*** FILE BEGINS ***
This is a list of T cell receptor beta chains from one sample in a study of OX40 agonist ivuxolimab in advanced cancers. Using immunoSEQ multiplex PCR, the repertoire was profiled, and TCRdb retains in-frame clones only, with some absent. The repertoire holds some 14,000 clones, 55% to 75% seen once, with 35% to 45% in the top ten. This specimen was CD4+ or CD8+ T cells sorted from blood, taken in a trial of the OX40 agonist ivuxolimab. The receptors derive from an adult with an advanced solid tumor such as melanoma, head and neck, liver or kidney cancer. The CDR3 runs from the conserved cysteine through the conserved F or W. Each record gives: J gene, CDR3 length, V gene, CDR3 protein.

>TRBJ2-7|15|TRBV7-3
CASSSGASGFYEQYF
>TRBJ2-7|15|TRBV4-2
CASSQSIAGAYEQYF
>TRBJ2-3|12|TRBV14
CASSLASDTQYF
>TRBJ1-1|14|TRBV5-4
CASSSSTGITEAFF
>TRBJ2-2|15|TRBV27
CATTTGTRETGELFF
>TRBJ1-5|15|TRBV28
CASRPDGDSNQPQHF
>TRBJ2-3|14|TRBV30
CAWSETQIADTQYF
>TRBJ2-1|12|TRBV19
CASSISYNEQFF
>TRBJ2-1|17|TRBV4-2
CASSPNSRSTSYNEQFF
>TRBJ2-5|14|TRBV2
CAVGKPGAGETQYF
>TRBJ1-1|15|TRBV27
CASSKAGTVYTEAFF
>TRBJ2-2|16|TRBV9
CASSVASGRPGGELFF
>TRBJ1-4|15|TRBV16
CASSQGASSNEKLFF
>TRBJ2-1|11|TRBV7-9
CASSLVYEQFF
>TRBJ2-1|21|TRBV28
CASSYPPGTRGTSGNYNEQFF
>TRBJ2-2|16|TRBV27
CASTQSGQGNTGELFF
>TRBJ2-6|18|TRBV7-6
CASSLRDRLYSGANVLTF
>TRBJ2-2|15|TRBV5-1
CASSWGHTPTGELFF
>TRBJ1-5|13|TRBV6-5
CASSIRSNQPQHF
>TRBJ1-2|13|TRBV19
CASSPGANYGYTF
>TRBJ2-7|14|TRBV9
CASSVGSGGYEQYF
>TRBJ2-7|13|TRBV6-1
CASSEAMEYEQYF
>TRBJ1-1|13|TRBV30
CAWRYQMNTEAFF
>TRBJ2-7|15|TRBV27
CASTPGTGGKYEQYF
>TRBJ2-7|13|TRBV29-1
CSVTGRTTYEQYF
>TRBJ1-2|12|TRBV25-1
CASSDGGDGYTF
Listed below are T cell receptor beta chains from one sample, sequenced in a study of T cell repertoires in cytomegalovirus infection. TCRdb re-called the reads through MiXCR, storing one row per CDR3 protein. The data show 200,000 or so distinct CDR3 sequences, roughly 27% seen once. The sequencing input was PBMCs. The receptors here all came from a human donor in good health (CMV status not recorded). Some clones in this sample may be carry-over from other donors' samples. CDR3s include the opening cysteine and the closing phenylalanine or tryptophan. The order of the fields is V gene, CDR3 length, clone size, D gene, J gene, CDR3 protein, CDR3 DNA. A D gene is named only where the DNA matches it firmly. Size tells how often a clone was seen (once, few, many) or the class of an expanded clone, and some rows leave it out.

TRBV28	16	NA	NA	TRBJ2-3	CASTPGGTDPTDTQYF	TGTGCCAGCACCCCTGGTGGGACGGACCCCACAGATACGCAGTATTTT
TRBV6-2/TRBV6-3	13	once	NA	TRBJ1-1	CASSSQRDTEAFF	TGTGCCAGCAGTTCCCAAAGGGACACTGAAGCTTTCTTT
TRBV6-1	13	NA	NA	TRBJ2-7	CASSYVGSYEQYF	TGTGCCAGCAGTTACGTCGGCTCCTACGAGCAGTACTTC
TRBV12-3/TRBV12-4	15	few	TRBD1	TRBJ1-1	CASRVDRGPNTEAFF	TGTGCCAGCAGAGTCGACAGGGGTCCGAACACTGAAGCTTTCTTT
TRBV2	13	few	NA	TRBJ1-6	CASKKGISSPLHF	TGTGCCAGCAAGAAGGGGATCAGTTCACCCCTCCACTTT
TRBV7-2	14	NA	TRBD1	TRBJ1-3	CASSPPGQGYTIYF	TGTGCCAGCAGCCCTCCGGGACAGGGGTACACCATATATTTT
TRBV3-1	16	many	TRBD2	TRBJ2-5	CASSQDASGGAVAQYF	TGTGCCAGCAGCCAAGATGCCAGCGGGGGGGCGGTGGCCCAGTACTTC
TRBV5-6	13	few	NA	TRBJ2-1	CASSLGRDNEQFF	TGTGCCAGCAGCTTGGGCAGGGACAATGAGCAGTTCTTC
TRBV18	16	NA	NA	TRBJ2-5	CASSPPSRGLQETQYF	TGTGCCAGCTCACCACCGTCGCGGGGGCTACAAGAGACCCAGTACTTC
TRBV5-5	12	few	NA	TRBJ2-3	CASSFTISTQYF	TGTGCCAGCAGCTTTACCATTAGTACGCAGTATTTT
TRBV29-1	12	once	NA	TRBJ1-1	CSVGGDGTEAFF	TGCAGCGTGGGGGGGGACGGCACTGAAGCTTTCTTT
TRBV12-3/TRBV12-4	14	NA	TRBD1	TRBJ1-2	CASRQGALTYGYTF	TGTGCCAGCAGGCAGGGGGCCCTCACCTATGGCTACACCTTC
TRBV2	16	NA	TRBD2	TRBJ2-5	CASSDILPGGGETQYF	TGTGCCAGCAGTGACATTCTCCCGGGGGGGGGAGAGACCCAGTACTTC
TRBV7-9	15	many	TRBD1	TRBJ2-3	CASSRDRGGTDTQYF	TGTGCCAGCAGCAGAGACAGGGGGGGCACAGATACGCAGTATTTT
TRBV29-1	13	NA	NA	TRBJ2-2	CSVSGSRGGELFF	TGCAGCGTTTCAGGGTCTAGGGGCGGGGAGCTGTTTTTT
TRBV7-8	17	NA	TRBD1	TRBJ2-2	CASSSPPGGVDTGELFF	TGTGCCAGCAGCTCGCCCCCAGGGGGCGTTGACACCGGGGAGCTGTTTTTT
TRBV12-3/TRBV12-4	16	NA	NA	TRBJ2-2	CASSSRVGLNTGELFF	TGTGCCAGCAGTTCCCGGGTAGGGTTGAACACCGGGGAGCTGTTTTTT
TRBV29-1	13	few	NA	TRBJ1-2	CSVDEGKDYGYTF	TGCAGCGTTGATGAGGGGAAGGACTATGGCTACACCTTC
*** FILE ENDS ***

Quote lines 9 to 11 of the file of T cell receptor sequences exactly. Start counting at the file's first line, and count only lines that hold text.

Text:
CASSSSTGITEAFF
>TRBJ2-2|15|TRBV27
CATTTGTRETGELFF